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General News of Wednesday, 21 November 2018

Source: Graphic.com.gh

Public servants can’t take gifts - Chief State Attorney

As part of measures to fight corruption in the public sector, stringent policies have been put in place by the government to prevent public servants from soliciting or receiving gifts before providing services.

One such policy is the Ghana Gift Policy under the National Anti Corruption Action Plan (NACAP).

The Ghana Gift Policy makes it compulsory for public office holders and public servants to hand over gifts received to their heads of institutions.

The heads of institutions will take the final decision on the disposal of the gift.

This came to light during a sensitisation workshop on the national anti-corruption action plan organised by the Attorney-General's Office in Accra for public servants.

Taking the participants through the Ghana Gift Policy, the Chief State Attorney at the Office of the Attorney-General and Ministry of Justice (OAGMoJ), Mr Asiama Sampong, said "public servants are not supposed to take gifts."

Negative influence

When public servants receive gifts, such offers, he explained, had the potential of influencing them to engage in corrupt practices.

Mr Asiama said public servants were also required to sign and make a gift statement every quarter under the Ghana Gift Policy.

Copies of the gift statement which were made available to the participants are to be signed and handed over to their heads of institutions who will forward them to the Commission of Human Rights and Administrative Justice (CHRAJ).

Under the new arrangement, he stated, public servants were to declare whether they accepted or declined a gift which was offered by a client.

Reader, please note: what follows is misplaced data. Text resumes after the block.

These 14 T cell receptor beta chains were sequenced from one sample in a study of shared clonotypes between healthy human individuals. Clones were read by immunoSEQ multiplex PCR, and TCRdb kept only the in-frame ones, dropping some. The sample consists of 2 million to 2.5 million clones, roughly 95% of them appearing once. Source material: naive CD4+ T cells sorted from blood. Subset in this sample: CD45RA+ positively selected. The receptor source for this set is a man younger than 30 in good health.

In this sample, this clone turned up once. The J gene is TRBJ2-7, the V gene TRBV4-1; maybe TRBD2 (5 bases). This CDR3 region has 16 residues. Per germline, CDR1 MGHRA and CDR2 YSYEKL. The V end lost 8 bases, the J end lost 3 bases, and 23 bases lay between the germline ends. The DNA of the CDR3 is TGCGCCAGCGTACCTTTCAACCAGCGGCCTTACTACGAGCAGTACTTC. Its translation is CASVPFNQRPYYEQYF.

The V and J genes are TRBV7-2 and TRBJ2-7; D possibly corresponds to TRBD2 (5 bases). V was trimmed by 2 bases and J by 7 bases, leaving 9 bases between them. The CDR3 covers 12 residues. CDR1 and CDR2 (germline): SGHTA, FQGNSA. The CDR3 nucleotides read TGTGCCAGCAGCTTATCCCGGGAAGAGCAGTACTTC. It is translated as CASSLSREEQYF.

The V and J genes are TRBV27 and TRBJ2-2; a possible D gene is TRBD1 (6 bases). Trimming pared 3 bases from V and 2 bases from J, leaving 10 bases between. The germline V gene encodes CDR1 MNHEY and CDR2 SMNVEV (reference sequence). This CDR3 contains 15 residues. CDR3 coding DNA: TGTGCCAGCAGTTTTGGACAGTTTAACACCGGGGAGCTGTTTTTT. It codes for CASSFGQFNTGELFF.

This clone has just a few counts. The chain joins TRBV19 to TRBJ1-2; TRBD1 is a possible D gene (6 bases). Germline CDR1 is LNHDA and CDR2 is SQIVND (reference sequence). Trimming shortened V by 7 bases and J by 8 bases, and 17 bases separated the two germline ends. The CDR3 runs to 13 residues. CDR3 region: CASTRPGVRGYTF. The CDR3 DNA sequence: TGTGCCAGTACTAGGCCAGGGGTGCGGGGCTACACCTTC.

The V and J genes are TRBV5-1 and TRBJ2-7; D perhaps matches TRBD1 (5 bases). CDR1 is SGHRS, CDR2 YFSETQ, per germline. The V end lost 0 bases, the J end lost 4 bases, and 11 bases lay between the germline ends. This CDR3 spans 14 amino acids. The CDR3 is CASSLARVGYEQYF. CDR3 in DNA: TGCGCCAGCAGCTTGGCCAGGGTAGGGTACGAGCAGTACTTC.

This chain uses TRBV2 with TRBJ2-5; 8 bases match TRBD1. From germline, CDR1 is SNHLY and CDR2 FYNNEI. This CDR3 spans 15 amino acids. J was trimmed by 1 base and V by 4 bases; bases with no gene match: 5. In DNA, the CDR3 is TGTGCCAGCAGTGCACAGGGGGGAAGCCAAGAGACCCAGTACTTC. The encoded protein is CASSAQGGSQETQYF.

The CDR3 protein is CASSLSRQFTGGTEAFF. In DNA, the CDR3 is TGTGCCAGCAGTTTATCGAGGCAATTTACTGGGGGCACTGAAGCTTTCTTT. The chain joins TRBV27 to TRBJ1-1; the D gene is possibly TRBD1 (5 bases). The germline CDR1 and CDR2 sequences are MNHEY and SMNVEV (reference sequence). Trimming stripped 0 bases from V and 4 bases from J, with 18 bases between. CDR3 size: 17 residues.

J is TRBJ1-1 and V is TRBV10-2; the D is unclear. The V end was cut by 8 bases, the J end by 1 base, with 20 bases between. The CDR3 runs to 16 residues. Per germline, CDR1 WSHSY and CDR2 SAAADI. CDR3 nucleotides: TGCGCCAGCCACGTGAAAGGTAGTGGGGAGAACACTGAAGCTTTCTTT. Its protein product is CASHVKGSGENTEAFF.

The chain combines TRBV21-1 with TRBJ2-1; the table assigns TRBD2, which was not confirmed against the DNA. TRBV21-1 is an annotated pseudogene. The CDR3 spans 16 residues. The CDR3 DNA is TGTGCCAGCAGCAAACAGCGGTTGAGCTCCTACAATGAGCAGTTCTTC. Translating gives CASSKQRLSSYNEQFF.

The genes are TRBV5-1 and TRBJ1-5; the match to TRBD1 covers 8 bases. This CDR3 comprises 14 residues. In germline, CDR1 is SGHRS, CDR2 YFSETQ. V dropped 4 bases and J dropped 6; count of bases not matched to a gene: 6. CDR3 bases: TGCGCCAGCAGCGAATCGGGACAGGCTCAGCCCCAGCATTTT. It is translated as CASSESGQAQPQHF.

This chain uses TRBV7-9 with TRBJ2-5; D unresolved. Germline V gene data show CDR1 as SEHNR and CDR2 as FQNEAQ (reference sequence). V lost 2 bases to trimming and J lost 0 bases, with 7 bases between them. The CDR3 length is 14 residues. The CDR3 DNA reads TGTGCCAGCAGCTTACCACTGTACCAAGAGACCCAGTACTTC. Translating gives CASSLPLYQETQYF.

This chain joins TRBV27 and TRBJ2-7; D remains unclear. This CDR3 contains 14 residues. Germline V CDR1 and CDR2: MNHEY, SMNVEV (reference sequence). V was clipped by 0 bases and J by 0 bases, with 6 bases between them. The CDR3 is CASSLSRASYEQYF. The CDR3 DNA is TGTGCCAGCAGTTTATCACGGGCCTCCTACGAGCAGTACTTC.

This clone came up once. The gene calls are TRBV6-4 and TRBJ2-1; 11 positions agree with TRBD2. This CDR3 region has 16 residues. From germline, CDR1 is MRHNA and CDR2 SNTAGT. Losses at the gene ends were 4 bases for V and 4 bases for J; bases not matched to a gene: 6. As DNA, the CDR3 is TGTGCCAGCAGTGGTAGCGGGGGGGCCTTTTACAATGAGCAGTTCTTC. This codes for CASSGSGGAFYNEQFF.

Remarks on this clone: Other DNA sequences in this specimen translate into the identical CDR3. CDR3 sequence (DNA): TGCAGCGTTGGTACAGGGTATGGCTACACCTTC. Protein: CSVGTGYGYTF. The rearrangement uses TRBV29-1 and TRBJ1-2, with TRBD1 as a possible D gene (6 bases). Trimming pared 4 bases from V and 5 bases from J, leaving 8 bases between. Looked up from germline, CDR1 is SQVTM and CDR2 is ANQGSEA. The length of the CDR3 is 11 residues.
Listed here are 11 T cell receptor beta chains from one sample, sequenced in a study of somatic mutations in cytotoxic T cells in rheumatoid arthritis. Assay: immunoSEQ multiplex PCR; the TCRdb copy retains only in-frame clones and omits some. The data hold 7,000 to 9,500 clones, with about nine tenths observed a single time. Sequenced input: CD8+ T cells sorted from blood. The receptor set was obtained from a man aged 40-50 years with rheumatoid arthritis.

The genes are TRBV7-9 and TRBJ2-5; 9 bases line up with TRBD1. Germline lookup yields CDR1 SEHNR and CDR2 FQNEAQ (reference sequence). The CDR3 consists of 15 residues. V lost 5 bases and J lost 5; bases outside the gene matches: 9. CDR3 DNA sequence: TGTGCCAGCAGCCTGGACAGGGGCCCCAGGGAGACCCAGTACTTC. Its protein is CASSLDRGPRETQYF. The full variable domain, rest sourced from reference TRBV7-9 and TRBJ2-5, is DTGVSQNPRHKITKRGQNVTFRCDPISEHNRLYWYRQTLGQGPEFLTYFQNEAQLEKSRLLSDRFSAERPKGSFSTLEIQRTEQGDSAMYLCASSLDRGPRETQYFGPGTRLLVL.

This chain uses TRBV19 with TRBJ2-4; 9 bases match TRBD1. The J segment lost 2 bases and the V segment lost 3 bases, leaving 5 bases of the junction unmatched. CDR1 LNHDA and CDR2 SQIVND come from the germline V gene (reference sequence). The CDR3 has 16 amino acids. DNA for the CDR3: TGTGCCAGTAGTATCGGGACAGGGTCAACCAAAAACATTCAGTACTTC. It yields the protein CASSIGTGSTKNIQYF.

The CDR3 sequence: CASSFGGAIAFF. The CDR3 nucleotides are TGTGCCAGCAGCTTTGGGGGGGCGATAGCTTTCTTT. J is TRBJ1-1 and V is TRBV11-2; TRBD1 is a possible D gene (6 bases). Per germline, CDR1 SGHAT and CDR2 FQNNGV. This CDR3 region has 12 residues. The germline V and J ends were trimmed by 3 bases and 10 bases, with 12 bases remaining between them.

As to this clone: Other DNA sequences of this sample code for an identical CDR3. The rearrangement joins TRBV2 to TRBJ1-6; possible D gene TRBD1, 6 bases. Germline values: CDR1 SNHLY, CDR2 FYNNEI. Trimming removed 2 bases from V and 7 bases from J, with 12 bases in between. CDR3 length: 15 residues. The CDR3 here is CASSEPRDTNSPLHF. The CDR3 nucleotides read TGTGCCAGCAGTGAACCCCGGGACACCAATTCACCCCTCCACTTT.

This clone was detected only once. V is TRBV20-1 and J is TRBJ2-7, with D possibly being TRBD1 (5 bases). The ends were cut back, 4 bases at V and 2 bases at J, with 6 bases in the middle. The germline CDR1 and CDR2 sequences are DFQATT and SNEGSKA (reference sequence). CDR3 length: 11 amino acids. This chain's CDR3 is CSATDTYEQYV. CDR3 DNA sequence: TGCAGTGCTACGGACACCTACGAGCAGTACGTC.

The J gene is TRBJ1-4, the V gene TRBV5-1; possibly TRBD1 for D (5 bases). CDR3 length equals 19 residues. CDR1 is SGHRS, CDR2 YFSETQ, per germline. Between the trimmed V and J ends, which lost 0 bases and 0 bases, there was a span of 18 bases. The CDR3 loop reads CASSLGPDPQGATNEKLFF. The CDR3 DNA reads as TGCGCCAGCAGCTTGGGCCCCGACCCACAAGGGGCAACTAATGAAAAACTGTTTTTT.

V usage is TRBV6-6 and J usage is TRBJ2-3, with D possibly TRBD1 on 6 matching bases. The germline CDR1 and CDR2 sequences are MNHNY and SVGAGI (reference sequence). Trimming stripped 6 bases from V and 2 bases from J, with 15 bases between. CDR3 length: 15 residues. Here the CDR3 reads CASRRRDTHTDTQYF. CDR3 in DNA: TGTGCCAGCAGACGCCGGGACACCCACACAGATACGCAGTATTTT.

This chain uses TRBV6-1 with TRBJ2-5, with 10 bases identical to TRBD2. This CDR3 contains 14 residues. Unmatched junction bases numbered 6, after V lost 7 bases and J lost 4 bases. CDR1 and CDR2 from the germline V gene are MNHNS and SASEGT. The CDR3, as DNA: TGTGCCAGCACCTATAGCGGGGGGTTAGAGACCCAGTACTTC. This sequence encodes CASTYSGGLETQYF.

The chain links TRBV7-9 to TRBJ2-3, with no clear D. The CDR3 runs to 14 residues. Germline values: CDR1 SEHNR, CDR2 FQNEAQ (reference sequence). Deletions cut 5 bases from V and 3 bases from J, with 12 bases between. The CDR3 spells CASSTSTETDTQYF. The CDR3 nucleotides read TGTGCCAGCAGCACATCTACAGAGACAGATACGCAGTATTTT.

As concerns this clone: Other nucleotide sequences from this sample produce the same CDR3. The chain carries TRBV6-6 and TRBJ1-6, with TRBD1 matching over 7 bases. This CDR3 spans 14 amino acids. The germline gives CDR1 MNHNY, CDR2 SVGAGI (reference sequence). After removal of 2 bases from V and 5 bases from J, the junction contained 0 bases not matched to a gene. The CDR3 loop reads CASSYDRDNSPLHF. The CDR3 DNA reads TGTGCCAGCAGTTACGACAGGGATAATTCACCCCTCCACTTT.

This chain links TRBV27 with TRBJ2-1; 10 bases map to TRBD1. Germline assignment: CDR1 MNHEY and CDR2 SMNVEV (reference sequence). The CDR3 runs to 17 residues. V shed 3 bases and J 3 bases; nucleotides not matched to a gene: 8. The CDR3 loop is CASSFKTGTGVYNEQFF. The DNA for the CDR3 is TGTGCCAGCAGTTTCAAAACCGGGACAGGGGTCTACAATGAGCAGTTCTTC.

"Sometimes people will force you to take gifts from them. If you decline and they insist you must report them.”

"When you accept a gift you have to show it to the ethics officer in your institution. Fill a form and give the gift to the head of institution who will decide on how to dispose of it," he stressed.

Under the policy, perishable items are to be donated to an orphanage while non-perishable items are to go back to the giver.

Taking the participants through the requirements of the gift policy form, Mr Asiama said the gift form required public servants to provide details such as their names, particulars of the donor, description of the gift, reason for the gift and "state whether you took it or rejected it."

Anti corruption plan

The Director of the Anti-Corruption Unit at the Commission for Human Rights and Administrative Justice (CHRAJ), Mr Charles Ayamdo, said the NACAP, a 10-year document, was aimed at controlling and reducing incidence of corruption.

The NACAP, which is in line with Chapter 24 of the 1992 Constitution, he said, would provide a conducive environment for people to report corruption without fear or favour.

The document which was developed in 2011 and adopted on July 3, 2014 is being implemented by the Attorney General's Office.

Also, all public institutions are to set up offices for the implementation of NACAP by having designated officers, known as ethics officers, who will spearhead anti-corruption activities.

Public institutions are also to put in place measures that will control absenteeism, lateness, moon-lighting and abuse of office.

They are also to act expeditiously on reports of corruption and misconduct as well as develop and display sexual harassment policies at the work place.

Cooling off

Also to bring corruption under control, Mr Ayamdo said all public officers were barred from dealing with matters that were linked to the office they held two years after retirement.

The period, which is described as ‘cooling off or sanitation period’, Mr Ayamdoo pointed out, was to ensure that all public officials who left public office “do not use the previous position they held as a public official to their advantage or control the use of information they had access to while in office. That, he said, would check the misuse of information and public positions.